I unintentionally lost my alcoholic virginity exactly one week before my 21st birthday. My subscription to teetotalism wasn’t due to being overly health-conscious or anything like that—I just can’t get to change my taste buds’ dry response to any kind of alcohol. So that night, when my other officemates were downing glasses of wines and cocktails, I was just contented on nursing a glass of iced tea and munching on some chocolate-coated buns.
It was on our way home when one of my friends told me that those buns were actually chocolate tequilas.
It was Saturday evening and I’d just finished book-shopping. With earphones stuck into my ears and four new novels in my bag, I happily hopped my way to the terminal where jeepneys going to R.Papa were waiting for passengers. Halfway on the ride home, I stopped in mid-head-bop when I felt someone’s head slowly leaning on my shoulder. My first instinct was to jerk away, but when I saw that this person beside me was actually a very tired-looking old woman in a maid’s uniform, I didn’t move an inch.
Even when I had more than an arm span of space to occupy on my other side, even when other people were throwing funny looks at us, even when we were the only passengers left on our side of seat, I stayed and remained her human pillow for the rest of the ride. I gently (and guiltily) woke her up when I reached my stop, hoping that her sleep-blurred eyes saw my slight smile before I got off.
I blame it on Sophie Blackall and her book on “missed connections.” Okay, maybe it’s not her fault at all. Perhaps it’s all because of those cyber message-in-the-bottle entries that I binged on one boring morning while admiring Blackall’s watercolor illustrations.
It happened on a sunny Sunday afternoon. I went to 7-Eleven to buy a couple of sachets of instant milk tea and packs of oat cookies. As always, I had my earphones on; I think my sister tinkered with my phone, because the player was uncharacteristically on shuffle mode. I let it play for a while till I get to the convenience store.
Then for the first time, Rivermaya’s “You’ll Be Safe Here” played. For the past few months I’ve only been listening to my pop-punk and indie playlists, and all of them contained music of foreign bands. A giggle that was oddly threatening to bubble out of my throat evaporated when I came in eye contact with a smiling guy, who was standing far in the middle of the store. I could tell he was tall, for I could see his whole face popping out from behind the stand of chocolates.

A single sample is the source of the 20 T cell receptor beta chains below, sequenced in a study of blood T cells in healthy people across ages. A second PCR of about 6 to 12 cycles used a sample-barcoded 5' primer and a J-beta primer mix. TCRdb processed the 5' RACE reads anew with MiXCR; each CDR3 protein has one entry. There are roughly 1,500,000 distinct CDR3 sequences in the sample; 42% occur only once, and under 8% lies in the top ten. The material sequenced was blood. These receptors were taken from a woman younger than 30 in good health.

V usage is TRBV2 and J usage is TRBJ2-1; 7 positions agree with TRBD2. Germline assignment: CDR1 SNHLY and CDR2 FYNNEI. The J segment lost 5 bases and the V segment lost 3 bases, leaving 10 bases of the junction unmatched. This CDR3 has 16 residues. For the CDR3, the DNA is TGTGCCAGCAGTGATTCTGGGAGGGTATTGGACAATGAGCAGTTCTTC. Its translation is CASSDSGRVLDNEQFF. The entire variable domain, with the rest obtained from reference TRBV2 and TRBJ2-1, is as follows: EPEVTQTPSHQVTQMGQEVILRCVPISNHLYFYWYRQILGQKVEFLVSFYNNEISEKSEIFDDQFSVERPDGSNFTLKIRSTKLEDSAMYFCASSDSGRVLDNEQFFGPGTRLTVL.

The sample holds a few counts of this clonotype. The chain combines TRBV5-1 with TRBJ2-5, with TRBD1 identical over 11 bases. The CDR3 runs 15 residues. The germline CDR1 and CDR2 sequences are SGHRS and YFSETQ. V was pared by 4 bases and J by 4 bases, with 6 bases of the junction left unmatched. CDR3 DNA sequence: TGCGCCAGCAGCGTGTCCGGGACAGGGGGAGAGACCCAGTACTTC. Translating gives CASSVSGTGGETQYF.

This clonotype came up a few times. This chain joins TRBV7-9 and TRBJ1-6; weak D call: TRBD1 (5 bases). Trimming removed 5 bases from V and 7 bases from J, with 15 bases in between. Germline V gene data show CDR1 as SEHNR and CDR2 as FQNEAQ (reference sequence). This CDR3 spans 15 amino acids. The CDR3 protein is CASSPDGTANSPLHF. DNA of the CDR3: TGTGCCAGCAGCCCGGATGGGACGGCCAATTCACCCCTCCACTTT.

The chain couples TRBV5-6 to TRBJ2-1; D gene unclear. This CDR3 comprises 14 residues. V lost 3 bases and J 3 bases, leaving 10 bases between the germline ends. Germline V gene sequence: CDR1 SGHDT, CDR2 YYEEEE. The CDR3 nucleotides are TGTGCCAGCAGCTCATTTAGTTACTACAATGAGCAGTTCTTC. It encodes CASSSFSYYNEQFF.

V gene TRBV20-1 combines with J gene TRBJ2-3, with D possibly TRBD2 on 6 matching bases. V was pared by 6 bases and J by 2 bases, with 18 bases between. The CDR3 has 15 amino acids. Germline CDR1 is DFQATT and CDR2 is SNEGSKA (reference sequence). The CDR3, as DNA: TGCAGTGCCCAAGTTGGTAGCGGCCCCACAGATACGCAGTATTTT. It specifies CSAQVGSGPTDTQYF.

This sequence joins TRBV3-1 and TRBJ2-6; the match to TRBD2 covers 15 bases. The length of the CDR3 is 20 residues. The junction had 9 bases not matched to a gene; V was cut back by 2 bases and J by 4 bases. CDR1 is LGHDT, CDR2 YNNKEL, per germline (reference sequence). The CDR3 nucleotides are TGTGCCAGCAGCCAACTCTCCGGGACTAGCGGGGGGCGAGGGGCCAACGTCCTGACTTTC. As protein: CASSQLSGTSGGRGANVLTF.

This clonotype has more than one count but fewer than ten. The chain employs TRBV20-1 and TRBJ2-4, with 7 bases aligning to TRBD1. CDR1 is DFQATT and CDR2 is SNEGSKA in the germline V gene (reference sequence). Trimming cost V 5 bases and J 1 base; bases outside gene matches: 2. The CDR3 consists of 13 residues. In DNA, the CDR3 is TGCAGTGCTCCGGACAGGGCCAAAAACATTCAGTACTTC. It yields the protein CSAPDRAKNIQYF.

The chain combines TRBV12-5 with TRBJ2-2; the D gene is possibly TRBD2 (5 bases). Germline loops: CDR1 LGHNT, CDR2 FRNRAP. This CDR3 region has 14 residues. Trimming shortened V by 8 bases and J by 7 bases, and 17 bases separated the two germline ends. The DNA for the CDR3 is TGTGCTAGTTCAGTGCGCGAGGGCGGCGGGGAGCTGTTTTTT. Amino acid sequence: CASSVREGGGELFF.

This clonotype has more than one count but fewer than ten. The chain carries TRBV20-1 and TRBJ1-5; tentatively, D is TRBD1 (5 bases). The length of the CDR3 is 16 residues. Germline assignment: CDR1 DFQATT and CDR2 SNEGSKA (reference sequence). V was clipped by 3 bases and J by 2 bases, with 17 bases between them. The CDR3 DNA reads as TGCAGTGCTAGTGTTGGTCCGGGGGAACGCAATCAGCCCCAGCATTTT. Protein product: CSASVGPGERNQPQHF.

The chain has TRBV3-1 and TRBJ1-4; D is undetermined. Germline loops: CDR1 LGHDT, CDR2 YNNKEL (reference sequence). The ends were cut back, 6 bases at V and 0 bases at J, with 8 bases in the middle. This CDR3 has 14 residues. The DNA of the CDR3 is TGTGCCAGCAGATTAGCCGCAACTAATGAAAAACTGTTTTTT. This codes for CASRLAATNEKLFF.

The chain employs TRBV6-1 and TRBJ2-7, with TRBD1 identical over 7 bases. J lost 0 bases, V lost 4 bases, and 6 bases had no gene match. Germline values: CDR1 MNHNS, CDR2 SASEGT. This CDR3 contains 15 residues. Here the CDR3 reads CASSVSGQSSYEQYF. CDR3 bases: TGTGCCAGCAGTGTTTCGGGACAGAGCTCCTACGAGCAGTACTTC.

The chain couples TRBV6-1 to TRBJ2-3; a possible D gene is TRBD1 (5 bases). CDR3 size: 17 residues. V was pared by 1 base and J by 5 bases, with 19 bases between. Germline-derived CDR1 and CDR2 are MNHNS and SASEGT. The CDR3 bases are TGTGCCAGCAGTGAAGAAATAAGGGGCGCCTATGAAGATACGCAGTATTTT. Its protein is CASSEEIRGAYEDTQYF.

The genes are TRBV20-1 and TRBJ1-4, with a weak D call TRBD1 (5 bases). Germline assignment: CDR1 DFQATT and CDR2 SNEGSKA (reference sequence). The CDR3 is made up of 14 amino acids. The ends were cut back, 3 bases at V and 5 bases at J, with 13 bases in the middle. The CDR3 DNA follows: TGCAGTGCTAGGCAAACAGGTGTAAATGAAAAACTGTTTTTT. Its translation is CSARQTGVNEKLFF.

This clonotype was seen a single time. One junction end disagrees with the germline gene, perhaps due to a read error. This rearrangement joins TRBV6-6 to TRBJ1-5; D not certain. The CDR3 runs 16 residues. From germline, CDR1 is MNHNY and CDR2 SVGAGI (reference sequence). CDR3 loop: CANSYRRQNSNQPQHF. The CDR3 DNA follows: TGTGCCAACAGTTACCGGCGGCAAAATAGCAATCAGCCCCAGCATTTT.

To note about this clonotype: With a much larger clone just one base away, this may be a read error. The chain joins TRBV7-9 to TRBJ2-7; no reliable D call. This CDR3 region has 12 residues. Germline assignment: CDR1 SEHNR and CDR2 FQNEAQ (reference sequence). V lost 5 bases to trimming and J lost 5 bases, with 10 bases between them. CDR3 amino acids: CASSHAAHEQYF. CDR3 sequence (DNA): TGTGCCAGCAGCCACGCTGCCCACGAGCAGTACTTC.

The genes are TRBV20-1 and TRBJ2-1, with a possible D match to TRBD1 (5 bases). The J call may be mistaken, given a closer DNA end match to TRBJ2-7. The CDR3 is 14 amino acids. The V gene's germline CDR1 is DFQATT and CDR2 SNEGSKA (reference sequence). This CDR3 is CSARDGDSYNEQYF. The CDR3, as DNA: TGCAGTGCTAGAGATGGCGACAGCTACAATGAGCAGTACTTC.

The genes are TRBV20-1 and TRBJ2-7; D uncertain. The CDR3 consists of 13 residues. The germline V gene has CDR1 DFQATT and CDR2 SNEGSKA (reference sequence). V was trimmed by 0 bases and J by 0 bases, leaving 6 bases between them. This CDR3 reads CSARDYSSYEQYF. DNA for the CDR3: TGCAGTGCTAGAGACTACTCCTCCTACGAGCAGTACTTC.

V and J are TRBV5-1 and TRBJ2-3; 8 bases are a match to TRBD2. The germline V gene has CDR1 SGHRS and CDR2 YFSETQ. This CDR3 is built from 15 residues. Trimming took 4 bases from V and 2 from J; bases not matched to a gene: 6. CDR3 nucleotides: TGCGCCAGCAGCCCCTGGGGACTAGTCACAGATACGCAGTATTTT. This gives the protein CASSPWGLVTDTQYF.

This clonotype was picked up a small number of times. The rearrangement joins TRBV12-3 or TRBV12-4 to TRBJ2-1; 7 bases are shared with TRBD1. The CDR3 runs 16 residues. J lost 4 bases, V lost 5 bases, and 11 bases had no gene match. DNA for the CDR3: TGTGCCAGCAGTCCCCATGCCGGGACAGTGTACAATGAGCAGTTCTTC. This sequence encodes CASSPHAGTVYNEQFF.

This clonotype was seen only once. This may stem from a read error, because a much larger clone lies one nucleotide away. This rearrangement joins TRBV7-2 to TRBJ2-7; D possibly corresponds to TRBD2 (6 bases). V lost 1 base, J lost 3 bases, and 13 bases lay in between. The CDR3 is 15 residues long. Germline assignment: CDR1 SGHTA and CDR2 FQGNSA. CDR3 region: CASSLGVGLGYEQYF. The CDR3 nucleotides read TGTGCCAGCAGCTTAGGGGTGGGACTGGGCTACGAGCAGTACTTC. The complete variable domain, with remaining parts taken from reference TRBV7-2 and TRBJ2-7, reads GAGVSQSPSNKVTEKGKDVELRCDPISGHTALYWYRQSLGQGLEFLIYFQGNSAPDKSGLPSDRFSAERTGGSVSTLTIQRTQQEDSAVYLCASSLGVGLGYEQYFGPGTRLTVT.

Fighting the sudden flurry of “missed connections” sceneries in my head (and failing), I silently cursed Rico Blanco’s singing voice and walked to the refrigerators. I told myself not to turn my head to the guy’s direction, but I was too stubborn to follow even my own thoughts. So I held my head up when I reached past the chocolate stand and saw the boy…with a girl animatedly talking beside him. Of course. I didn’t see the girl because she was short enough that the stand’s height would hide her whole body if seen from the direction of the door. I could have heard her talk, too, if it weren’t for the stupid music filling my eardrums.
I didn’t look at the boy again and just snatched what I needed, paid for them at the counter, and went home. I hate missed connections.
Add to the ‘Bucket’
I know what I’ll invest in on the next pay day: art materials. My drawing muses were alive again when I started studying illustrations of Sophie Blackall and Dallas Clayton last weekend. Both of them were amazing! My fangirling soon gave birth to a new bucket list item: illustrate a children’s book for my future kids. And write the story for it, too. :)